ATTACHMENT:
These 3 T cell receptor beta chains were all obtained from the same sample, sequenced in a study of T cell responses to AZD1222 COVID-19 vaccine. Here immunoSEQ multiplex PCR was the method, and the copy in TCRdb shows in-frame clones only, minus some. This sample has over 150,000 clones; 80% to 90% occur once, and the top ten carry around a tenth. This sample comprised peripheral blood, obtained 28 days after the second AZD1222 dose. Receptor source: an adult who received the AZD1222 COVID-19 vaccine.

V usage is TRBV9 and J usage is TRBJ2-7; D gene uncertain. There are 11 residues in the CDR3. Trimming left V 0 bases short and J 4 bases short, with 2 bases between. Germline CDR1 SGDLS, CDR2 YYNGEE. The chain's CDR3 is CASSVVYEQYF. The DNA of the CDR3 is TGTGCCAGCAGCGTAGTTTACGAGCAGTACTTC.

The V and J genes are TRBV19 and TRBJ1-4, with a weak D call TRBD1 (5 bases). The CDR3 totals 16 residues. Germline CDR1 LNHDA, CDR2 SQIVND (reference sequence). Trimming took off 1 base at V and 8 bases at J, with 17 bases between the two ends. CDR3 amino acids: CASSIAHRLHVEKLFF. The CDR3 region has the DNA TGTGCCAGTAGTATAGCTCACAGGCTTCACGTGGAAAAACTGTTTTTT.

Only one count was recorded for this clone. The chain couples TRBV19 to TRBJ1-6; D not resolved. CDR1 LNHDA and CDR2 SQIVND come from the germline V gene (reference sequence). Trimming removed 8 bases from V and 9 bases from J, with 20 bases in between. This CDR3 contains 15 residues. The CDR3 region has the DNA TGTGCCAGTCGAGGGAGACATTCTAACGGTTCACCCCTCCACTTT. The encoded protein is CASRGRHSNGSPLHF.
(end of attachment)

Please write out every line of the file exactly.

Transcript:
These 3 T cell receptor beta chains were all obtained from the same sample, sequenced in a study of T cell responses to AZD1222 COVID-19 vaccine. Here immunoSEQ multiplex PCR was the method, and the copy in TCRdb shows in-frame clones only, minus some. This sample has over 150,000 clones; 80% to 90% occur once, and the top ten carry around a tenth. This sample comprised peripheral blood, obtained 28 days after the second AZD1222 dose. Receptor source: an adult who received the AZD1222 COVID-19 vaccine.

V usage is TRBV9 and J usage is TRBJ2-7; D gene uncertain. There are 11 residues in the CDR3. Trimming left V 0 bases short and J 4 bases short, with 2 bases between. Germline CDR1 SGDLS, CDR2 YYNGEE. The chain's CDR3 is CASSVVYEQYF. The DNA of the CDR3 is TGTGCCAGCAGCGTAGTTTACGAGCAGTACTTC.

The V and J genes are TRBV19 and TRBJ1-4, with a weak D call TRBD1 (5 bases). The CDR3 totals 16 residues. Germline CDR1 LNHDA, CDR2 SQIVND (reference sequence). Trimming took off 1 base at V and 8 bases at J, with 17 bases between the two ends. CDR3 amino acids: CASSIAHRLHVEKLFF. The CDR3 region has the DNA TGTGCCAGTAGTATAGCTCACAGGCTTCACGTGGAAAAACTGTTTTTT.

Only one count was recorded for this clone. The chain couples TRBV19 to TRBJ1-6; D not resolved. CDR1 LNHDA and CDR2 SQIVND come from the germline V gene (reference sequence). Trimming removed 8 bases from V and 9 bases from J, with 20 bases in between. This CDR3 contains 15 residues. The CDR3 region has the DNA TGTGCCAGTCGAGGGAGACATTCTAACGGTTCACCCCTCCACTTT. The encoded protein is CASRGRHSNGSPLHF.